Each edition of the Wisconsin Blue Book includes a main article which focuses on some aspect of Wisconsin government or history, or our physical, cultural, or social environment. These articles supplement the detailed statistical information about the organization and functions of state government and constitute an eclectic repository of knowledge about our state and its proud traditions. Prior articles have addressed such varied topics as the Wisconsin court system, the renovation of the State Capitol, the Wisconsin Idea, and most recently, a detailed roster of the names and background of those who have served in the Wisconsin Legislature since statehood.
The feature article in this, the 2009-2010 Wisconsin Blue Book and 89th edition in the series, takes an entirely different direction. "Wisconsin at the Frontiers of Astronomy: A History of Innovation and Exploration" by Peter Susalla and James Lattis of the University of Wisconsin-Madison, provides a wide-ranging overview of the role that the University and state have played in advancing mankind's knowledge of the universe. Jim Lattis is a faculty associate in the UW-Madison Astronomy Department and cofounder and Director of UW Space Place, an education and public outreach center. Peter Susalla is a doctoral candidate in the History of Science Department of the UW-Madison and wrote his master's thesis on George Comstock and the early history of the Washburn Observatory. The article that they have produced plows new ground and tells a story of the contributions Wisconsin and its state university have made to the development of the science of astronomy. The authors cover a lot of ground – beginning with the evidence of interest in the cosmos left by the cultures that existed many thousands of years before the arrival of Europeans in what is now Wisconsin, to the establishment of the Washburn Observatory, to the contributions UW scientists have made to the Hubble Space Telescope and the International Space Station, and finally, to the groundbreaking research currently being conducted in places as far afield as the South Pole and South Africa.
The text is augmented by a generous number of photos and graphics, many in full color, which add visual interest and additional information. A striking poster, "Stardust Memories" highlights some of the cosmic phenomena studied by UW astronomers and is a colorful and informative adjunct to the article. The Blue Book editors are grateful to authors Lattis and Susalla and their colleagues in the UW Astronomy department for their efforts in producing this exceptional contribution to the 2009-2010 Blue Book.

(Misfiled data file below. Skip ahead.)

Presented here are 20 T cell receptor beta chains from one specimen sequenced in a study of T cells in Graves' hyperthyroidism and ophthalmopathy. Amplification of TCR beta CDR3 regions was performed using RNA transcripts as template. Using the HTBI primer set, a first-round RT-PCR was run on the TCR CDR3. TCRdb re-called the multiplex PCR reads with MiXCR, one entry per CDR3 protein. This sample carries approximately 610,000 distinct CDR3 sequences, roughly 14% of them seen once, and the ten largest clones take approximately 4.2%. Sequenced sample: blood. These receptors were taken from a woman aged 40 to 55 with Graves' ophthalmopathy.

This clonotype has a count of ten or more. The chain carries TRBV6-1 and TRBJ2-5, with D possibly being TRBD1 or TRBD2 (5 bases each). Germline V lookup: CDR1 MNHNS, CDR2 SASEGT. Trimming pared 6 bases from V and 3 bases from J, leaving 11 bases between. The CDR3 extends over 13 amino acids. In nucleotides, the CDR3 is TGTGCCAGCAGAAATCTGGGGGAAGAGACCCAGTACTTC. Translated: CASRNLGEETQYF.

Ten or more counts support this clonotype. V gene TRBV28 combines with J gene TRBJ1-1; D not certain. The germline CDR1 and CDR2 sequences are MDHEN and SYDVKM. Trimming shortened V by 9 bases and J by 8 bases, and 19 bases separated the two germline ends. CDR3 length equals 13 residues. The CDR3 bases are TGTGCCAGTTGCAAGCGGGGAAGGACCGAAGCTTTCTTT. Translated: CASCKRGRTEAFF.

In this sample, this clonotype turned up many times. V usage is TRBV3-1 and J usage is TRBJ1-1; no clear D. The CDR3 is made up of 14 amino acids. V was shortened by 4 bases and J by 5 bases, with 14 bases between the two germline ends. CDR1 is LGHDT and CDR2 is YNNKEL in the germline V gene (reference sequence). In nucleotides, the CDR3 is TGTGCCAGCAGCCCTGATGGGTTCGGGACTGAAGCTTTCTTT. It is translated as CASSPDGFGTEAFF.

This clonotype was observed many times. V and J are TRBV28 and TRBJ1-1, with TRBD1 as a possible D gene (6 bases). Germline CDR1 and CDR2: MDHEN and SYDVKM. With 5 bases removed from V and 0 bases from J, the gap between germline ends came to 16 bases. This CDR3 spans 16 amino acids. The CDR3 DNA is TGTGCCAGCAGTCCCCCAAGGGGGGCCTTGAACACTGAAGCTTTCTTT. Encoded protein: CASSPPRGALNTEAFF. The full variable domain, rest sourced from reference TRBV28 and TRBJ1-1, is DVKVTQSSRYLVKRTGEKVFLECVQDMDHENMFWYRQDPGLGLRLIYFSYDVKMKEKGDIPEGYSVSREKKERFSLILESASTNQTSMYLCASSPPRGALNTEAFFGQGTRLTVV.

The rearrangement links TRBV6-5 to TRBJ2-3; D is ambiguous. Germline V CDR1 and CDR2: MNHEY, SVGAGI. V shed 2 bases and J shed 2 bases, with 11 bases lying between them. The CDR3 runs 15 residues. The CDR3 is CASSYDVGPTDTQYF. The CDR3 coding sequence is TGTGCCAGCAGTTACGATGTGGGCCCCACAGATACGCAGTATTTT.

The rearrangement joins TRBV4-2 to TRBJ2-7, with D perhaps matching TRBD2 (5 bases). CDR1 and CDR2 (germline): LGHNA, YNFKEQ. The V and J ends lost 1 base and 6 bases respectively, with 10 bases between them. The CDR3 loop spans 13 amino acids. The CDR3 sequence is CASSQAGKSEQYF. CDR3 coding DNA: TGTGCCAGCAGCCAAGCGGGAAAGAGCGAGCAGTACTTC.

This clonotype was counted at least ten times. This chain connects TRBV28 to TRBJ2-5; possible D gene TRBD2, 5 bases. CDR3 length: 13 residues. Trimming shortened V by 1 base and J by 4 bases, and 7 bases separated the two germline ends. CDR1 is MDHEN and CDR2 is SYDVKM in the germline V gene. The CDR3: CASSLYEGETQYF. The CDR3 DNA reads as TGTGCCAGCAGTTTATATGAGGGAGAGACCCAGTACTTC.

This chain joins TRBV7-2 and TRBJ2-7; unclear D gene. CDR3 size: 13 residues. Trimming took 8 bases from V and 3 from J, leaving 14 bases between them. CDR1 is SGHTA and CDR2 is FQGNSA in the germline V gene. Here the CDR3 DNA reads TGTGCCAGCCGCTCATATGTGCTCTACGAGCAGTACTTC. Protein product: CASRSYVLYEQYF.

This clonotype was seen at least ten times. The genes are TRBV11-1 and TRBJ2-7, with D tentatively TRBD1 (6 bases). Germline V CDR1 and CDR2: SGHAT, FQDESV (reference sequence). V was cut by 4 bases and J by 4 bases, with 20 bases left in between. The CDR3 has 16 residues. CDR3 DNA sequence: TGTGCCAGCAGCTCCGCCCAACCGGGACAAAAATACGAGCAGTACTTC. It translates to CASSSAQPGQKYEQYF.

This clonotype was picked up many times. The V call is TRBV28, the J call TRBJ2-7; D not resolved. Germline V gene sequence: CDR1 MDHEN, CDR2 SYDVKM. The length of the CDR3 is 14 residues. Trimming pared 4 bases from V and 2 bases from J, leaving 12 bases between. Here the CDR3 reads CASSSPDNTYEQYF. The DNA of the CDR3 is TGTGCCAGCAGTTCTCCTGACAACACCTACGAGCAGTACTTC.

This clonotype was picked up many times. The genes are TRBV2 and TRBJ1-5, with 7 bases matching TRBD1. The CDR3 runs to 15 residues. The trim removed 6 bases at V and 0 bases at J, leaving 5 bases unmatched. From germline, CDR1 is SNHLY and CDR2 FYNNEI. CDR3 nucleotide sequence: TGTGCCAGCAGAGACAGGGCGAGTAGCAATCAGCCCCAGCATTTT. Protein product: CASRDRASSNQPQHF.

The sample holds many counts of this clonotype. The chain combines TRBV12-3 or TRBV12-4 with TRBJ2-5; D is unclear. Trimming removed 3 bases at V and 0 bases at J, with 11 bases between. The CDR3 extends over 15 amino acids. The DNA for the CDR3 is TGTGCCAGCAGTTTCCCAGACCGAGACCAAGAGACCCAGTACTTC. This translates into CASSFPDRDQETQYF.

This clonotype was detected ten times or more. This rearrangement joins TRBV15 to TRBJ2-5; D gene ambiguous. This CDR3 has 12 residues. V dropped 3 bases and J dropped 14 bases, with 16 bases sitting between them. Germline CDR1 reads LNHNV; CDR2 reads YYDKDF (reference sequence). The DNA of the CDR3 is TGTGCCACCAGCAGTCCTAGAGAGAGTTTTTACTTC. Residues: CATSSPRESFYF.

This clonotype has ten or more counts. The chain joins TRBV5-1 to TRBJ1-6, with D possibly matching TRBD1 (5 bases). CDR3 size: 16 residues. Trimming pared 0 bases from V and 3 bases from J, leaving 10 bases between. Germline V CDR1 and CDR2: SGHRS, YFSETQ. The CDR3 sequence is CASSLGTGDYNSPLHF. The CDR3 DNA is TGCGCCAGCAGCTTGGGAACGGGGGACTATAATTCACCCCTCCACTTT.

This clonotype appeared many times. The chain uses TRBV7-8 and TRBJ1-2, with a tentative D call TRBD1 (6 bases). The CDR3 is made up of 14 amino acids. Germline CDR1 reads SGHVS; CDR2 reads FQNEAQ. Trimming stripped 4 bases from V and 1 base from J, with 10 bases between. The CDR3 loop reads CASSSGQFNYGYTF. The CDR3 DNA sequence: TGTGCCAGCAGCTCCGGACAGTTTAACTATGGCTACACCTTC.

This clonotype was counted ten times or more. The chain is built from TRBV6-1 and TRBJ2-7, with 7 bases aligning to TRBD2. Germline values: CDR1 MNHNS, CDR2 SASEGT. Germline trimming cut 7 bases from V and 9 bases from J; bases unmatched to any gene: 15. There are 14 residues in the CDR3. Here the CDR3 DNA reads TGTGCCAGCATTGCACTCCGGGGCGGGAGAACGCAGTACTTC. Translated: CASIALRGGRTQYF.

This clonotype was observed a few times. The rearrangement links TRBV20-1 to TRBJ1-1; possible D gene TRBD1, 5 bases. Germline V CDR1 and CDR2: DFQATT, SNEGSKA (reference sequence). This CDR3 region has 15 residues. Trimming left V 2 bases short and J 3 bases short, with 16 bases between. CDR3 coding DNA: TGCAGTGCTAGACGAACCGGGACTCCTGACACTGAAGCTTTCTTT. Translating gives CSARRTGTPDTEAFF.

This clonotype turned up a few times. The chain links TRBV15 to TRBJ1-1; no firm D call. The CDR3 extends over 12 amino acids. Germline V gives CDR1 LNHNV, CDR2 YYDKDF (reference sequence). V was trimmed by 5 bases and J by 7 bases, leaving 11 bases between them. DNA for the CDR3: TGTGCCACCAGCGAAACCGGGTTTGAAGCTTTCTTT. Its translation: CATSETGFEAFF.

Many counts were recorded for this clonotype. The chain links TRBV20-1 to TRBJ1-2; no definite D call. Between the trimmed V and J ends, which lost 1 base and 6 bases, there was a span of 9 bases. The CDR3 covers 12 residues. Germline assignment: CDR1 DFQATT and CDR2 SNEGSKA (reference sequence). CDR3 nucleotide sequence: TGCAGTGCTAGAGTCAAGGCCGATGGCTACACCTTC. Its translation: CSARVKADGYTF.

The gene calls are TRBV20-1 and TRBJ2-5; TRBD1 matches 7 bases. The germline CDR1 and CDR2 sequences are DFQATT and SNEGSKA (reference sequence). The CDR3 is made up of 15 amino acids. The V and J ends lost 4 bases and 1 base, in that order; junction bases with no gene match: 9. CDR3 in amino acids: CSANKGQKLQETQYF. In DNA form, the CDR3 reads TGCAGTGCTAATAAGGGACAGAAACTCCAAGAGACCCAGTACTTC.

The feature article topic is particularly fitting in that the year 2009 has been designated as the International Year of Astronomy. 2009 marks the 400th anniversary of the discoveries made by Galileo who pointed a telescope skyward to peer into the cosmos. That was humankind's first magnified look at the moon and is considered to be the birth of the science of astronomy. In addition, in 2009 the UW's Washburn Observatory reopened after undergoing extensive restoration and remodeling.
The astronomical theme is continued throughout the book. LRB photo editor Kathleen Sitter, who designed the layout of the feature article, also chose the vivid photographs and graphics on each of the 12 chapter divider pages which organize the book.
Finally, the photographs appearing on the front and back covers deserve mention. The striking images of the moon, the State Capitol dome and the Madison skyline that appear on the front and back covers are not only dramatic but are an especially fitting complement to the astronomical theme. The photos are the work of John Rummel, a Madison school psychologist and an amateur astronomer and photographer of considerable talent. The photographs have not been digitally altered or manipulated in any manner and are the products of years of painstaking planning by John in his quest to photograph the capitol dome and Madison skyline framed by the rising and setting moon. Studying the movement of the moon and its relationship to the capitol and finding the appropriate location to take his photos required years of trial and error. Success also depended on the vagaries of the weather—a clear sky and the absence of ground haze were prerequisites. Working with a narrow window of opportunity, John ultimately succeeded in aligning the heavens and the earth, producing the dramatic images that we have reproduced here.
The cover photo of a rising moon, captured in stunning detail and seemingly floating just above the Madison skyline and adjacent to the State Capitol, is further enhanced by the sailboats bathed in the lights reflected off the tranquil waters of Lake Mendota. It was taken from the northwest shore of Lake Mendota near Governor Nelson State Park. The photo on the back cover is a fitting counterpoint to the cover photo. It was taken from the eastern shore of Lake Monona and is highlighted by the setting crescent moon in the twilight sky. The image also includes, in perfect alignment, the planets Saturn and Mars, and the star Regulus.
We are indebted to John Rummel for sharing his remarkable photos and generously allowing us to reprint them on the covers of the 2009-2010 Blue Book.
As always, the Blue Book contains a wealth of information befitting its status as the Almanac of Wisconsin State Government. We hope that you find the latest edition to be an informative and useful resource and a worthy addition to the Blue Book series.